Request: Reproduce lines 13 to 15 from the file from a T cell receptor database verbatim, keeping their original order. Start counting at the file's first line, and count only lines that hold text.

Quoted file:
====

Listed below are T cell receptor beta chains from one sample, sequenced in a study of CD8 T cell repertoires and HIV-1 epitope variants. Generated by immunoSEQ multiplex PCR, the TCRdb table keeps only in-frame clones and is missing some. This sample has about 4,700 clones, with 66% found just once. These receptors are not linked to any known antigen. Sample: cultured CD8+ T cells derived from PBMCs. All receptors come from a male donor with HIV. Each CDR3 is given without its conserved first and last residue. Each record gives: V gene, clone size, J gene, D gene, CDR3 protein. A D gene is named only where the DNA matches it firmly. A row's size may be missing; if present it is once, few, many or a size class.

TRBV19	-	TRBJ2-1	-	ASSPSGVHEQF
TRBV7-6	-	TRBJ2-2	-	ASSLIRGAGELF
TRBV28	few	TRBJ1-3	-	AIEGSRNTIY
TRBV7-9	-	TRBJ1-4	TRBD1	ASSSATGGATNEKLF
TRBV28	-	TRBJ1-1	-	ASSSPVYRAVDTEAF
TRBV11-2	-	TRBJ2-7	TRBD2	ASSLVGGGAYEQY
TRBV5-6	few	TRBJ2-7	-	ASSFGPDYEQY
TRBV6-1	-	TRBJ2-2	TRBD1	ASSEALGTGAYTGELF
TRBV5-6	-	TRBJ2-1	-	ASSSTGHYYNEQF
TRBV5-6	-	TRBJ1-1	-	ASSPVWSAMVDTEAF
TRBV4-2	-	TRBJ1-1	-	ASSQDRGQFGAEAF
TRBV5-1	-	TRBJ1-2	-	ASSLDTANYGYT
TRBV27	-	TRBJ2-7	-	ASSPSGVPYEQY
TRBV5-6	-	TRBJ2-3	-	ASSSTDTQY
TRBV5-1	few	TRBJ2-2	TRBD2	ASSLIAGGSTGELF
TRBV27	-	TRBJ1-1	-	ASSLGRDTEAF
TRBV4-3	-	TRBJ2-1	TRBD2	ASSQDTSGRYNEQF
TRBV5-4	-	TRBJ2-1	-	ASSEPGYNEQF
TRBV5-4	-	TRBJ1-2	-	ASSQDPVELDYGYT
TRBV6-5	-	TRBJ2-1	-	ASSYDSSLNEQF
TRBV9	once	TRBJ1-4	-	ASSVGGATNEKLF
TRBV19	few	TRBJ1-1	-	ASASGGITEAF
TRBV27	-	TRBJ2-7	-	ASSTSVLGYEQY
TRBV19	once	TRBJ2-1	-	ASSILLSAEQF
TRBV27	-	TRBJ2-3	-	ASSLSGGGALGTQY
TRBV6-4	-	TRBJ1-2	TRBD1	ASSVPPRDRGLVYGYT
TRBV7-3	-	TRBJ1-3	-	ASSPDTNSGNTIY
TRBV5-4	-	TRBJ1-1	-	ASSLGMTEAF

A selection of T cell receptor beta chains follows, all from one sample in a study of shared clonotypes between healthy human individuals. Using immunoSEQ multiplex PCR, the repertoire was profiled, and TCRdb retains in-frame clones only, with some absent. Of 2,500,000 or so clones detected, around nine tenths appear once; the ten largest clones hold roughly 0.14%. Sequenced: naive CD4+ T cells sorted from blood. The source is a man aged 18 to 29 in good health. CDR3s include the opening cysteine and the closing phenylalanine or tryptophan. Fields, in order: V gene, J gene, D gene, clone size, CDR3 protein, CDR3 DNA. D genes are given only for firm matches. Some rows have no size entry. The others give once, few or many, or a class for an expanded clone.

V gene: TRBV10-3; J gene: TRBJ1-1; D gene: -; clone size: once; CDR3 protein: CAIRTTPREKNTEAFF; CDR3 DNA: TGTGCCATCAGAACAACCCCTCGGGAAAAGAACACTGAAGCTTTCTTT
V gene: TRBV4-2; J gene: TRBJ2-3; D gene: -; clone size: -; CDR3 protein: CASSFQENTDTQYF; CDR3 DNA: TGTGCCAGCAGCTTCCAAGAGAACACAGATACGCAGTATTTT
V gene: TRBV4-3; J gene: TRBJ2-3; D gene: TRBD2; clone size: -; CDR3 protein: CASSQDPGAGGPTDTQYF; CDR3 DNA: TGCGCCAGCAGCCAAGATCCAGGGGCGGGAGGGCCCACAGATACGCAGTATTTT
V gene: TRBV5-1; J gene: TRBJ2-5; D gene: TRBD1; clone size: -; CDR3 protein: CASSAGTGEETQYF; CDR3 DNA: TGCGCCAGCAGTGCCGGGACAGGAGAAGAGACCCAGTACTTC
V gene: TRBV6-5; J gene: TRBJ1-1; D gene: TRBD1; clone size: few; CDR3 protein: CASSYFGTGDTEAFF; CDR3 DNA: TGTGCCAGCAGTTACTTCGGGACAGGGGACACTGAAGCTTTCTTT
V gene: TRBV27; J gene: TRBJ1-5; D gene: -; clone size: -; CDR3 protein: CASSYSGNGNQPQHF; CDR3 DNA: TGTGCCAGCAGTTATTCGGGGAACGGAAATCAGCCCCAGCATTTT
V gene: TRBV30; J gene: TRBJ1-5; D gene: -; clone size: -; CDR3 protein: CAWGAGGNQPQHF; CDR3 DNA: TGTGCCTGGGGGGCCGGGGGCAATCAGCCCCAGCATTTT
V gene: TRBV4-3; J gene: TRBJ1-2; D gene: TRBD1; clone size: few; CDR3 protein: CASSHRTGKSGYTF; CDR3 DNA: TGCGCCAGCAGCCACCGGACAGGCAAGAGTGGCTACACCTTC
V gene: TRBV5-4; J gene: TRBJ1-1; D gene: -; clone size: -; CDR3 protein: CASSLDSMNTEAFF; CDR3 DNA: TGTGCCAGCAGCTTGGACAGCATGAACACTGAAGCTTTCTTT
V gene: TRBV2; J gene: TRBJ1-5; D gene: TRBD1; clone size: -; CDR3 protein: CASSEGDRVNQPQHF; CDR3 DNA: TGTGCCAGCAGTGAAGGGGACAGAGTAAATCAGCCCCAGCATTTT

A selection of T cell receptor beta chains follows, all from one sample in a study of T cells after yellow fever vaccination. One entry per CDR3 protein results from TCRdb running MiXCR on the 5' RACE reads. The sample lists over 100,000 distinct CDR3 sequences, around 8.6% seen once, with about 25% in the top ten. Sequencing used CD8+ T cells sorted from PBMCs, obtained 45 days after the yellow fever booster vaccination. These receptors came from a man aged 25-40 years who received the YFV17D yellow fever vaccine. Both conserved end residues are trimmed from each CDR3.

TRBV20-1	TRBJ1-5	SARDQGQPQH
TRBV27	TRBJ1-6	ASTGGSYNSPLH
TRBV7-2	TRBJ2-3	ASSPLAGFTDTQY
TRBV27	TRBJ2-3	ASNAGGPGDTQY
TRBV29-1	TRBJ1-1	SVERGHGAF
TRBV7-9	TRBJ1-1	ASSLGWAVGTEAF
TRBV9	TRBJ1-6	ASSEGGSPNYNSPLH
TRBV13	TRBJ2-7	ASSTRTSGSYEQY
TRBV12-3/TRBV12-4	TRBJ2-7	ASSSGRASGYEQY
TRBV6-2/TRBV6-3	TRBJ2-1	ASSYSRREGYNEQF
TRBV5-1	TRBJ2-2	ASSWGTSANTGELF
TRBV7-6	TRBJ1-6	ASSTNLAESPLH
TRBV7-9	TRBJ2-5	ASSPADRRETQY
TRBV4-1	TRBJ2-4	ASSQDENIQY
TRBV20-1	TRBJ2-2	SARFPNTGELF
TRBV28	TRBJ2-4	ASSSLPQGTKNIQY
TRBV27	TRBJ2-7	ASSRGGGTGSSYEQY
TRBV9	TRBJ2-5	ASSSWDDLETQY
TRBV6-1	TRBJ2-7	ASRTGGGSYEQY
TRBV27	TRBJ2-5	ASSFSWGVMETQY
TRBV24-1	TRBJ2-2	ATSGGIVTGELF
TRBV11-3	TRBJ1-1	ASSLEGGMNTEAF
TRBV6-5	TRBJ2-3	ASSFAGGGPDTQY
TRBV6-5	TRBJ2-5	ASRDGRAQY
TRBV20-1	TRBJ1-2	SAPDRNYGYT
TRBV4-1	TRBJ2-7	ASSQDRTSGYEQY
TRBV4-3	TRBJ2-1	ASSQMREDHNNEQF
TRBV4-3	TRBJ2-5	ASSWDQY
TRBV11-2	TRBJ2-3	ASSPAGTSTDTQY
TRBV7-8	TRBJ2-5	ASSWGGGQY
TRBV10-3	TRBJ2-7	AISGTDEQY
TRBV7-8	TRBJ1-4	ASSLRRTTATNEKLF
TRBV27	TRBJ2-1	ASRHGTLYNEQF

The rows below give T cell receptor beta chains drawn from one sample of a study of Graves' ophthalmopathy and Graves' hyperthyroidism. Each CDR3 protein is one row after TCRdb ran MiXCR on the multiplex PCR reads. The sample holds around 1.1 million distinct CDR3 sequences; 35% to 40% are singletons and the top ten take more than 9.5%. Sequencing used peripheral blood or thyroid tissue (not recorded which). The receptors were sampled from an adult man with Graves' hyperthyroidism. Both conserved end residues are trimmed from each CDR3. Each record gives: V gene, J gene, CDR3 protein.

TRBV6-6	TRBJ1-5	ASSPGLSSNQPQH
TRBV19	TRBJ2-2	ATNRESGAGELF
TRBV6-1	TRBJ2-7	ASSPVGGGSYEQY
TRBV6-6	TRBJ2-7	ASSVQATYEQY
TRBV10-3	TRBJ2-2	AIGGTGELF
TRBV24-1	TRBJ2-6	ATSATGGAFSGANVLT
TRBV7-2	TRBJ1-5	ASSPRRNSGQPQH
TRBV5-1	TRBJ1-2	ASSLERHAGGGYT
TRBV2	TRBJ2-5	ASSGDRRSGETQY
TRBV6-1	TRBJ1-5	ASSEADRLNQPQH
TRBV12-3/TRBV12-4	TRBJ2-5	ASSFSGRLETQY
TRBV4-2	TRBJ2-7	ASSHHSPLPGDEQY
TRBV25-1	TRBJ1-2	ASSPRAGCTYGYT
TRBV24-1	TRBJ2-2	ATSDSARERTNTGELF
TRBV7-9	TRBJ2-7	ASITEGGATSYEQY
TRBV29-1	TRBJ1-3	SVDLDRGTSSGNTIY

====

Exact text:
TRBV5-1	-	TRBJ1-2	-	ASSLDTANYGYT
TRBV27	-	TRBJ2-7	-	ASSPSGVPYEQY
TRBV5-6	-	TRBJ2-3	-	ASSSTDTQY